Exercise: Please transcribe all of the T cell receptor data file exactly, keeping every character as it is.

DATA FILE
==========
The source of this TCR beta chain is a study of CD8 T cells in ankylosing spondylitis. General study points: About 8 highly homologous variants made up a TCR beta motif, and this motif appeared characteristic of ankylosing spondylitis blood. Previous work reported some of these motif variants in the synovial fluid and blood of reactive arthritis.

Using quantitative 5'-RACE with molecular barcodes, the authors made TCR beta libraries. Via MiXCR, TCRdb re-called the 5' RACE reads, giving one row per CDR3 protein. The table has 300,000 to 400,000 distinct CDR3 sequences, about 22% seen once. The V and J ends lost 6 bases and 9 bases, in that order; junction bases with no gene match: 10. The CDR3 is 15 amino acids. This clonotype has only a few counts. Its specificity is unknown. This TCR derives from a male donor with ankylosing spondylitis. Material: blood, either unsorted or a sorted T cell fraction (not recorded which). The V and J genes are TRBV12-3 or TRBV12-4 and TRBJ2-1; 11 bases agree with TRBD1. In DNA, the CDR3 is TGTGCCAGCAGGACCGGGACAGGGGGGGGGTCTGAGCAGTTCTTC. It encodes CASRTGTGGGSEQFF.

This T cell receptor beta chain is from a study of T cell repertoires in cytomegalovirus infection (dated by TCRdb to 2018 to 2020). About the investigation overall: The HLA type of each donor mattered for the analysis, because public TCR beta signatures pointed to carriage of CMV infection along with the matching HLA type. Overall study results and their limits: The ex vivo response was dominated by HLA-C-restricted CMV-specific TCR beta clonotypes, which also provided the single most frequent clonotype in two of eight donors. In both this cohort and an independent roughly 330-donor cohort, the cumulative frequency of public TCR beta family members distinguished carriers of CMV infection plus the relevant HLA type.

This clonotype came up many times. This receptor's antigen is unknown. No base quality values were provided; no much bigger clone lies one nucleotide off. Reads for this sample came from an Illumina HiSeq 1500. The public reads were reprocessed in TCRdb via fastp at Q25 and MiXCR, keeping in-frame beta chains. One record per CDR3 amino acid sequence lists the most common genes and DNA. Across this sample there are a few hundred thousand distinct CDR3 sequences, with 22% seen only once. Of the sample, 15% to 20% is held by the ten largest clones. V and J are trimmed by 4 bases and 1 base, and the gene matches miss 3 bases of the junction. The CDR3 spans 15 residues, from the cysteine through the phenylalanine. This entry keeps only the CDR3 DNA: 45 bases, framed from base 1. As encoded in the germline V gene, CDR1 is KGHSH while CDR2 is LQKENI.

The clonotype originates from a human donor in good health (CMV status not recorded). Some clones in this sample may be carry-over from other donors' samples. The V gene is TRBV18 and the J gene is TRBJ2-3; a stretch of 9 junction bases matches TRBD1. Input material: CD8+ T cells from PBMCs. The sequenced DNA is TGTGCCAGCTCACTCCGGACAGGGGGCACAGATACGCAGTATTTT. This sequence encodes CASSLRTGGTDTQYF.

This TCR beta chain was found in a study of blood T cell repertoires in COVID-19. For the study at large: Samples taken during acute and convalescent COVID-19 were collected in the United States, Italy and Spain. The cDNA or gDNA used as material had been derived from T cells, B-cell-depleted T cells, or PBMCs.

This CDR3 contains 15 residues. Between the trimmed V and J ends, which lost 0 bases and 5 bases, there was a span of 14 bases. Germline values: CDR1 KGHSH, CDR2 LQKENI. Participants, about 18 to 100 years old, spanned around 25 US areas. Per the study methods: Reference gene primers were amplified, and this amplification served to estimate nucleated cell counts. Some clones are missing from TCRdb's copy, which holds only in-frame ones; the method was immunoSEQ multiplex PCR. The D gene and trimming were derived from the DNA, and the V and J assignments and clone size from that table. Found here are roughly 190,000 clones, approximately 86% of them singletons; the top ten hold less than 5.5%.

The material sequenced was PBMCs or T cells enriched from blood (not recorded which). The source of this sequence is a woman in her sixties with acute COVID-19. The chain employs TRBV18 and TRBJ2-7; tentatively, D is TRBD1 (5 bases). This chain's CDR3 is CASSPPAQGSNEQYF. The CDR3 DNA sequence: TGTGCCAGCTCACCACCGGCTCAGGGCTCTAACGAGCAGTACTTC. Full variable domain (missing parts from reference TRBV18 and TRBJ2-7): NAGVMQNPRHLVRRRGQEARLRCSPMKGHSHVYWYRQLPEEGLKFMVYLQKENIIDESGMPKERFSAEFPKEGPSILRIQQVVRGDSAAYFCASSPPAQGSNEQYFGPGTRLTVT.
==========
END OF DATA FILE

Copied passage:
The source of this TCR beta chain is a study of CD8 T cells in ankylosing spondylitis. General study points: About 8 highly homologous variants made up a TCR beta motif, and this motif appeared characteristic of ankylosing spondylitis blood. Previous work reported some of these motif variants in the synovial fluid and blood of reactive arthritis.

Using quantitative 5'-RACE with molecular barcodes, the authors made TCR beta libraries. Via MiXCR, TCRdb re-called the 5' RACE reads, giving one row per CDR3 protein. The table has 300,000 to 400,000 distinct CDR3 sequences, about 22% seen once. The V and J ends lost 6 bases and 9 bases, in that order; junction bases with no gene match: 10. The CDR3 is 15 amino acids. This clonotype has only a few counts. Its specificity is unknown. This TCR derives from a male donor with ankylosing spondylitis. Material: blood, either unsorted or a sorted T cell fraction (not recorded which). The V and J genes are TRBV12-3 or TRBV12-4 and TRBJ2-1; 11 bases agree with TRBD1. In DNA, the CDR3 is TGTGCCAGCAGGACCGGGACAGGGGGGGGGTCTGAGCAGTTCTTC. It encodes CASRTGTGGGSEQFF.

This T cell receptor beta chain is from a study of T cell repertoires in cytomegalovirus infection (dated by TCRdb to 2018 to 2020). About the investigation overall: The HLA type of each donor mattered for the analysis, because public TCR beta signatures pointed to carriage of CMV infection along with the matching HLA type. Overall study results and their limits: The ex vivo response was dominated by HLA-C-restricted CMV-specific TCR beta clonotypes, which also provided the single most frequent clonotype in two of eight donors. In both this cohort and an independent roughly 330-donor cohort, the cumulative frequency of public TCR beta family members distinguished carriers of CMV infection plus the relevant HLA type.

This clonotype came up many times. This receptor's antigen is unknown. No base quality values were provided; no much bigger clone lies one nucleotide off. Reads for this sample came from an Illumina HiSeq 1500. The public reads were reprocessed in TCRdb via fastp at Q25 and MiXCR, keeping in-frame beta chains. One record per CDR3 amino acid sequence lists the most common genes and DNA. Across this sample there are a few hundred thousand distinct CDR3 sequences, with 22% seen only once. Of the sample, 15% to 20% is held by the ten largest clones. V and J are trimmed by 4 bases and 1 base, and the gene matches miss 3 bases of the junction. The CDR3 spans 15 residues, from the cysteine through the phenylalanine. This entry keeps only the CDR3 DNA: 45 bases, framed from base 1. As encoded in the germline V gene, CDR1 is KGHSH while CDR2 is LQKENI.

The clonotype originates from a human donor in good health (CMV status not recorded). Some clones in this sample may be carry-over from other donors' samples. The V gene is TRBV18 and the J gene is TRBJ2-3; a stretch of 9 junction bases matches TRBD1. Input material: CD8+ T cells from PBMCs. The sequenced DNA is TGTGCCAGCTCACTCCGGACAGGGGGCACAGATACGCAGTATTTT. This sequence encodes CASSLRTGGTDTQYF.

This TCR beta chain was found in a study of blood T cell repertoires in COVID-19. For the study at large: Samples taken during acute and convalescent COVID-19 were collected in the United States, Italy and Spain. The cDNA or gDNA used as material had been derived from T cells, B-cell-depleted T cells, or PBMCs.

This CDR3 contains 15 residues. Between the trimmed V and J ends, which lost 0 bases and 5 bases, there was a span of 14 bases. Germline values: CDR1 KGHSH, CDR2 LQKENI. Participants, about 18 to 100 years old, spanned around 25 US areas. Per the study methods: Reference gene primers were amplified, and this amplification served to estimate nucleated cell counts. Some clones are missing from TCRdb's copy, which holds only in-frame ones; the method was immunoSEQ multiplex PCR. The D gene and trimming were derived from the DNA, and the V and J assignments and clone size from that table. Found here are roughly 190,000 clones, approximately 86% of them singletons; the top ten hold less than 5.5%.

The material sequenced was PBMCs or T cells enriched from blood (not recorded which). The source of this sequence is a woman in her sixties with acute COVID-19. The chain employs TRBV18 and TRBJ2-7; tentatively, D is TRBD1 (5 bases). This chain's CDR3 is CASSPPAQGSNEQYF. The CDR3 DNA sequence: TGTGCCAGCTCACCACCGGCTCAGGGCTCTAACGAGCAGTACTTC. Full variable domain (missing parts from reference TRBV18 and TRBJ2-7): NAGVMQNPRHLVRRRGQEARLRCSPMKGHSHVYWYRQLPEEGLKFMVYLQKENIIDESGMPKERFSAEFPKEGPSILRIQQVVRGDSAAYFCASSPPAQGSNEQYFGPGTRLTVT.